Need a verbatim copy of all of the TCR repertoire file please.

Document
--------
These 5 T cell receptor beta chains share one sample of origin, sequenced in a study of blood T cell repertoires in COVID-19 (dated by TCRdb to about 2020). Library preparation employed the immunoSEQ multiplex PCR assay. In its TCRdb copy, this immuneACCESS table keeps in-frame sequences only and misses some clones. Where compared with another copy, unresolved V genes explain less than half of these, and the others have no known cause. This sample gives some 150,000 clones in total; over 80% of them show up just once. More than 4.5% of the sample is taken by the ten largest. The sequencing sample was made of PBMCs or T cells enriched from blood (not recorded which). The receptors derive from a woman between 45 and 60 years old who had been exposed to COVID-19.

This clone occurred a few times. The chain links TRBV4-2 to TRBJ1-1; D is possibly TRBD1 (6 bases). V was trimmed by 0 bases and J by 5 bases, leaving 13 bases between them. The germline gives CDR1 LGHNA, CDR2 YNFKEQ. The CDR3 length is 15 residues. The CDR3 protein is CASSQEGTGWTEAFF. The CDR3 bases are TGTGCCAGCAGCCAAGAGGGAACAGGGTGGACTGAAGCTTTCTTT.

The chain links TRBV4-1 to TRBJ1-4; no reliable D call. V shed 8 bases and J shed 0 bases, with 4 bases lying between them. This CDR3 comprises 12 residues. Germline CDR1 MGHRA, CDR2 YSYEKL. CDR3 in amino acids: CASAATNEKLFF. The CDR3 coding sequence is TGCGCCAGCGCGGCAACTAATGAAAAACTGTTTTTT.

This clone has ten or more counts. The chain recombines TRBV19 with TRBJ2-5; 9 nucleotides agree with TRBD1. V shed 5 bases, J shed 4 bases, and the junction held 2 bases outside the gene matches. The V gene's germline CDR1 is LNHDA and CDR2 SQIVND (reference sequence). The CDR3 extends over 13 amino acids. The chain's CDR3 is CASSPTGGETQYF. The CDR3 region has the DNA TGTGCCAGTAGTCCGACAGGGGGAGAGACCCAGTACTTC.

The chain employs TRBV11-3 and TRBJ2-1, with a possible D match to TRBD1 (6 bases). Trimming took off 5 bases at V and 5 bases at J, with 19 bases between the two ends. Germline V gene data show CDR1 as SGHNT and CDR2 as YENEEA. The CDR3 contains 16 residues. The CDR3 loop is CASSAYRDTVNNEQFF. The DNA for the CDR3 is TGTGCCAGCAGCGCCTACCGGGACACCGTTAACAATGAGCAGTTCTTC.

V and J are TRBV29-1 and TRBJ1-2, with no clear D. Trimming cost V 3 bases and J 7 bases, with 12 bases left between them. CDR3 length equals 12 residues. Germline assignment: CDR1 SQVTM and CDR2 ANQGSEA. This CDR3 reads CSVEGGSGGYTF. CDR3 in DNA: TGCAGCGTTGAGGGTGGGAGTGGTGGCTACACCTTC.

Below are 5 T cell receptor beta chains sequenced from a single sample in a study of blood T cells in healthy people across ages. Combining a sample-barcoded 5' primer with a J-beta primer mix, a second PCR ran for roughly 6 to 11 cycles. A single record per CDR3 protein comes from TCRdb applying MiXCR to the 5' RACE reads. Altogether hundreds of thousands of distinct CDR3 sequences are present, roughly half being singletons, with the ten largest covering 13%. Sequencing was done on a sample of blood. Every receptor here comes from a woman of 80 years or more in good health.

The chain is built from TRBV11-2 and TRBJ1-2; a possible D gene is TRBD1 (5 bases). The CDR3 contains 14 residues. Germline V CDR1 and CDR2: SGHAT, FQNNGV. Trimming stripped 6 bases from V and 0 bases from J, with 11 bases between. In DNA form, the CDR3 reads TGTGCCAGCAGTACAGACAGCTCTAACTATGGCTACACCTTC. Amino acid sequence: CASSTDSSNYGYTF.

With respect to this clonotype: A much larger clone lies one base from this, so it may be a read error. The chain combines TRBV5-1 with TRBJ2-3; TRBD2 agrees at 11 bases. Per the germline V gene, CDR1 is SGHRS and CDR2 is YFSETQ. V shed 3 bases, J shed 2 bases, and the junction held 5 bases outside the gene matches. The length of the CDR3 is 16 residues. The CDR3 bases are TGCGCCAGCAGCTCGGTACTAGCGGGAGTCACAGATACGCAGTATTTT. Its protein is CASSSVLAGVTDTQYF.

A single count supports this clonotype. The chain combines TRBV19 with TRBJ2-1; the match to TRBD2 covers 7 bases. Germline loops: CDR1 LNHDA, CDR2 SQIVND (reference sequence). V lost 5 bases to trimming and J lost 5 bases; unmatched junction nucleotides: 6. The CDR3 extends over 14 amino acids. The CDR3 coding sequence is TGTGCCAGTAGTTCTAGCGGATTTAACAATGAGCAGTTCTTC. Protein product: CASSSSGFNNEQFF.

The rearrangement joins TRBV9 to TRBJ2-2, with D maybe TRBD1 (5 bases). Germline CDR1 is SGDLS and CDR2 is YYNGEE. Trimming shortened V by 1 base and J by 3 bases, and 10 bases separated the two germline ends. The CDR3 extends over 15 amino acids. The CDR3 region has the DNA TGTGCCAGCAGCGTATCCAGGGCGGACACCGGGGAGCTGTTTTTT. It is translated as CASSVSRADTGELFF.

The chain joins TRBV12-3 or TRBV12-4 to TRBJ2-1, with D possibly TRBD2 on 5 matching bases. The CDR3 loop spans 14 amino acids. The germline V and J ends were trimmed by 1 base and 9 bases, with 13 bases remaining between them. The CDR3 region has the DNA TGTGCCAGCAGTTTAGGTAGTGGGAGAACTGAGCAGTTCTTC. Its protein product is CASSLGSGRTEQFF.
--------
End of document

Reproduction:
These 5 T cell receptor beta chains share one sample of origin, sequenced in a study of blood T cell repertoires in COVID-19 (dated by TCRdb to about 2020). Library preparation employed the immunoSEQ multiplex PCR assay. In its TCRdb copy, this immuneACCESS table keeps in-frame sequences only and misses some clones. Where compared with another copy, unresolved V genes explain less than half of these, and the others have no known cause. This sample gives some 150,000 clones in total; over 80% of them show up just once. More than 4.5% of the sample is taken by the ten largest. The sequencing sample was made of PBMCs or T cells enriched from blood (not recorded which). The receptors derive from a woman between 45 and 60 years old who had been exposed to COVID-19.

This clone occurred a few times. The chain links TRBV4-2 to TRBJ1-1; D is possibly TRBD1 (6 bases). V was trimmed by 0 bases and J by 5 bases, leaving 13 bases between them. The germline gives CDR1 LGHNA, CDR2 YNFKEQ. The CDR3 length is 15 residues. The CDR3 protein is CASSQEGTGWTEAFF. The CDR3 bases are TGTGCCAGCAGCCAAGAGGGAACAGGGTGGACTGAAGCTTTCTTT.

The chain links TRBV4-1 to TRBJ1-4; no reliable D call. V shed 8 bases and J shed 0 bases, with 4 bases lying between them. This CDR3 comprises 12 residues. Germline CDR1 MGHRA, CDR2 YSYEKL. CDR3 in amino acids: CASAATNEKLFF. The CDR3 coding sequence is TGCGCCAGCGCGGCAACTAATGAAAAACTGTTTTTT.

This clone has ten or more counts. The chain recombines TRBV19 with TRBJ2-5; 9 nucleotides agree with TRBD1. V shed 5 bases, J shed 4 bases, and the junction held 2 bases outside the gene matches. The V gene's germline CDR1 is LNHDA and CDR2 SQIVND (reference sequence). The CDR3 extends over 13 amino acids. The chain's CDR3 is CASSPTGGETQYF. The CDR3 region has the DNA TGTGCCAGTAGTCCGACAGGGGGAGAGACCCAGTACTTC.

The chain employs TRBV11-3 and TRBJ2-1, with a possible D match to TRBD1 (6 bases). Trimming took off 5 bases at V and 5 bases at J, with 19 bases between the two ends. Germline V gene data show CDR1 as SGHNT and CDR2 as YENEEA. The CDR3 contains 16 residues. The CDR3 loop is CASSAYRDTVNNEQFF. The DNA for the CDR3 is TGTGCCAGCAGCGCCTACCGGGACACCGTTAACAATGAGCAGTTCTTC.

V and J are TRBV29-1 and TRBJ1-2, with no clear D. Trimming cost V 3 bases and J 7 bases, with 12 bases left between them. CDR3 length equals 12 residues. Germline assignment: CDR1 SQVTM and CDR2 ANQGSEA. This CDR3 reads CSVEGGSGGYTF. CDR3 in DNA: TGCAGCGTTGAGGGTGGGAGTGGTGGCTACACCTTC.

Below are 5 T cell receptor beta chains sequenced from a single sample in a study of blood T cells in healthy people across ages. Combining a sample-barcoded 5' primer with a J-beta primer mix, a second PCR ran for roughly 6 to 11 cycles. A single record per CDR3 protein comes from TCRdb applying MiXCR to the 5' RACE reads. Altogether hundreds of thousands of distinct CDR3 sequences are present, roughly half being singletons, with the ten largest covering 13%. Sequencing was done on a sample of blood. Every receptor here comes from a woman of 80 years or more in good health.

The chain is built from TRBV11-2 and TRBJ1-2; a possible D gene is TRBD1 (5 bases). The CDR3 contains 14 residues. Germline V CDR1 and CDR2: SGHAT, FQNNGV. Trimming stripped 6 bases from V and 0 bases from J, with 11 bases between. In DNA form, the CDR3 reads TGTGCCAGCAGTACAGACAGCTCTAACTATGGCTACACCTTC. Amino acid sequence: CASSTDSSNYGYTF.

With respect to this clonotype: A much larger clone lies one base from this, so it may be a read error. The chain combines TRBV5-1 with TRBJ2-3; TRBD2 agrees at 11 bases. Per the germline V gene, CDR1 is SGHRS and CDR2 is YFSETQ. V shed 3 bases, J shed 2 bases, and the junction held 5 bases outside the gene matches. The length of the CDR3 is 16 residues. The CDR3 bases are TGCGCCAGCAGCTCGGTACTAGCGGGAGTCACAGATACGCAGTATTTT. Its protein is CASSSVLAGVTDTQYF.

A single count supports this clonotype. The chain combines TRBV19 with TRBJ2-1; the match to TRBD2 covers 7 bases. Germline loops: CDR1 LNHDA, CDR2 SQIVND (reference sequence). V lost 5 bases to trimming and J lost 5 bases; unmatched junction nucleotides: 6. The CDR3 extends over 14 amino acids. The CDR3 coding sequence is TGTGCCAGTAGTTCTAGCGGATTTAACAATGAGCAGTTCTTC. Protein product: CASSSSGFNNEQFF.

The rearrangement joins TRBV9 to TRBJ2-2, with D maybe TRBD1 (5 bases). Germline CDR1 is SGDLS and CDR2 is YYNGEE. Trimming shortened V by 1 base and J by 3 bases, and 10 bases separated the two germline ends. The CDR3 extends over 15 amino acids. The CDR3 region has the DNA TGTGCCAGCAGCGTATCCAGGGCGGACACCGGGGAGCTGTTTTTT. It is translated as CASSVSRADTGELFF.

The chain joins TRBV12-3 or TRBV12-4 to TRBJ2-1, with D possibly TRBD2 on 5 matching bases. The CDR3 loop spans 14 amino acids. The germline V and J ends were trimmed by 1 base and 9 bases, with 13 bases remaining between them. The CDR3 region has the DNA TGTGCCAGCAGTTTAGGTAGTGGGAGAACTGAGCAGTTCTTC. Its protein product is CASSLGSGRTEQFF.